Granted, the wide array of courses and expert teachers in a large, affluent, suburban school district or an urban magnet school can be convenient and consolidated. I admit up front, that I spent the high school years driving my kids to a lot of opportunities I didn’t want them to miss. You’re the one who will become a master of logistics and scheduling in your quest to design the best program for your teenager at home, but I’m here to say it can be done. And if you’re able to spring for the technology, many of the best opportunities are now or soon to be online at democratic prices.
The homeschool community in particular is the source of much innovation and self-sufficiency. When I first began this adventure back in 1988, adapting curricula designed for mass education was the best bet; today, the best products for home use are specifically designed for homeschooled students.
And if you are concerned that colleges and employers will view a homeschooled applicant negatively, that’s a myth. The trail’s already been blazed in almost every area by homeschool graduates who made their way and left a great impression. I’ve been helping home-educated students get into the colleges of their choice for the past 15 years, and it is truly a non-issue. In many, many ways homeschool applicants have an advantage if they’ve made the most of the opportunities homeschooling affords. Many admissions officers have noted that compared to graduates of conventional schools, homeschooled kids come to college better equipped with independent learning and living skills. They are more likely to assume leadership roles on campus and their graduation rate is higher, too.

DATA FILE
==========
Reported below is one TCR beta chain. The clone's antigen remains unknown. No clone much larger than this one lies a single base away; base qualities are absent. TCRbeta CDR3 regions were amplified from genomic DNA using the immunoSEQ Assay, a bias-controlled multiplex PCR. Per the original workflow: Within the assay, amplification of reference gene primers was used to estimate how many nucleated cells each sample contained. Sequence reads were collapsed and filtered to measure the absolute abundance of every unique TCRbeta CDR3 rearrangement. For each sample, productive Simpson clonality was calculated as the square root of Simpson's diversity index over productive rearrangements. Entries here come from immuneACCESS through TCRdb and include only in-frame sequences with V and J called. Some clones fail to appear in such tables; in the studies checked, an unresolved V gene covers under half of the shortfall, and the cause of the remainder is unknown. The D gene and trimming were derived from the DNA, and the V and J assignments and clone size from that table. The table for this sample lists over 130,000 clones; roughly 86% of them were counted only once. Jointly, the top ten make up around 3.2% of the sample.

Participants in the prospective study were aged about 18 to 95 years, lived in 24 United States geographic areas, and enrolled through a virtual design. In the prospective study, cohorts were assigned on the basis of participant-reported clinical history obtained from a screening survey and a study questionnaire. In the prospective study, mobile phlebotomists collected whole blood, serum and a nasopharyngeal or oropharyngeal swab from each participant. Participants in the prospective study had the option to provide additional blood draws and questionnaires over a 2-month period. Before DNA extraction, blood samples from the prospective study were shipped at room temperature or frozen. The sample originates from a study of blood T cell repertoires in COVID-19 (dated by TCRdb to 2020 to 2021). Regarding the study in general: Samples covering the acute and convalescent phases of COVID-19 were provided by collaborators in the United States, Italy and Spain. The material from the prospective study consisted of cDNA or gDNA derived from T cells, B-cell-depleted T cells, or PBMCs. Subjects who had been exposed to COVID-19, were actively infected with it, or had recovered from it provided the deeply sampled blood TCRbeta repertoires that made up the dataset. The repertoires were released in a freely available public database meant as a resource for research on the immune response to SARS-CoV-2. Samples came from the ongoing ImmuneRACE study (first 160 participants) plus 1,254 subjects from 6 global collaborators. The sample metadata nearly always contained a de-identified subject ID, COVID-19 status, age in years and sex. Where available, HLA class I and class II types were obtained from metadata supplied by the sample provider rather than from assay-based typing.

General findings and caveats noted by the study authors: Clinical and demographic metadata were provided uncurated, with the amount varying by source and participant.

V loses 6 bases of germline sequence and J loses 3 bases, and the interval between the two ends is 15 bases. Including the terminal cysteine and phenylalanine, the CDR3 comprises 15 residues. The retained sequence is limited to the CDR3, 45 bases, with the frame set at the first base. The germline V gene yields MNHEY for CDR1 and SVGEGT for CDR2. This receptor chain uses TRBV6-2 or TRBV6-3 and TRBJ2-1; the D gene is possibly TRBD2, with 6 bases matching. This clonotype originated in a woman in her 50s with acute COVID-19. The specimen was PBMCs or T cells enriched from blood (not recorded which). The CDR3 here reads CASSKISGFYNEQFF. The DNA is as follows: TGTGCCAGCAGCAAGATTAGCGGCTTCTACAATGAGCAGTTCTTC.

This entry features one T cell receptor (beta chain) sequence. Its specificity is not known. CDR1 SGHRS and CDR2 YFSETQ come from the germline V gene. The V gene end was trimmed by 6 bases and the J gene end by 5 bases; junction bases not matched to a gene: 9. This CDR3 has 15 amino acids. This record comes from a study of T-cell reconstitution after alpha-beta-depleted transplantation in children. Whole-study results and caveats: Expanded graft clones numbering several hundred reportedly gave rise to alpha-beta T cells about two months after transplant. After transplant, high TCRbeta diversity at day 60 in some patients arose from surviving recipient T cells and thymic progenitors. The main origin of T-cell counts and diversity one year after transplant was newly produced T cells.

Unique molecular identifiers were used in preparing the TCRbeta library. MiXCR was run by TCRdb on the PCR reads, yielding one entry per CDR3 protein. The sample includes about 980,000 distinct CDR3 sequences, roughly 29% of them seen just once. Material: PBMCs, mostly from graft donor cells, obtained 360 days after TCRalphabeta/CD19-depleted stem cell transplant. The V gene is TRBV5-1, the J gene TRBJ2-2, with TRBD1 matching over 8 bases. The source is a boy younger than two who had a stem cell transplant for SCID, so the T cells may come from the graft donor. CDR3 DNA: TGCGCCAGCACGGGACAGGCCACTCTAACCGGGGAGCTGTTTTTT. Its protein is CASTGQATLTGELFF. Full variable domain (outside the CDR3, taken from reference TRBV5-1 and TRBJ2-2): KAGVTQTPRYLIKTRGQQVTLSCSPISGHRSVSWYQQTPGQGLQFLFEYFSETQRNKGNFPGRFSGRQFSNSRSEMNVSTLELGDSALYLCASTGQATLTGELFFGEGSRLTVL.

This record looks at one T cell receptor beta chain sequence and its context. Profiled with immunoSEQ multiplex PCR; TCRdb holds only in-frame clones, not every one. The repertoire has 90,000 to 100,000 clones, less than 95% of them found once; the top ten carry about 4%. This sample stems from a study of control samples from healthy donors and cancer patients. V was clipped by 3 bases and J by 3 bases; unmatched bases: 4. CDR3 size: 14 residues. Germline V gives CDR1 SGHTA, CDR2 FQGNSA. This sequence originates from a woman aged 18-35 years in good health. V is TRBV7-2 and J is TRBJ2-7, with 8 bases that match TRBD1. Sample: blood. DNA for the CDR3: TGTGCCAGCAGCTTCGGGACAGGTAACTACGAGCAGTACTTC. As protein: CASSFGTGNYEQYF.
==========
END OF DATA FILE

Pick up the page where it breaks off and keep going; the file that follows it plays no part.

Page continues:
The biggest advantage I found when I started homeschooling is why I continued – I love the flexibility it allowed us. It’s the only educational choice that doesn’t hold us captive to someone else’s scope and sequence and schedule. Because homeschooling can be modified on a dime to fit into the larger picture of family life, we were able to protect our priorities. If we wanted to focus on our spiritual life, we could do so; if we needed to increase the time devoted to math, we did; if we wanted a vacation, we took it. Likewise, if we wanted to change the curriculum or pursue a new avenue of investigation, we did it, and if an unanticipated opportunity appeared, we were free to go for it. Our kids traveled abroad, took advanced courses, held jobs and internships, volunteered, and slept in when needed during their teen years because homeschooling allowed us that flexibility.
Perhaps the approaching school year ahead looks daunting as you recall last year’s challenges. I always found it helpful to take a spiritual retreat in August to renew my convictions about homeschooling and reaffirm God’s call to it. He never failed to meet me there and extend the faith and grace I needed to look to the future with joy. God is faithful and He will once again supply all your needs in Christ Jesus as you continue to look to Him. That’s my prayer for you and this generation of homeschoolers as September draws nigh.
Debra Bell, Ph.D., is the best-selling author of the award-winning Ultimate Guide to Homeschooling, Ultimate Guide to Homeschooling Teens, and the Ultimate Planners for moms, teens, and students (Apologia). Writers-in-Residence: A Writing-Focused Language Arts Program and Readers-in-Residence: A Literacy Program will be released in 2015, along with a companion website.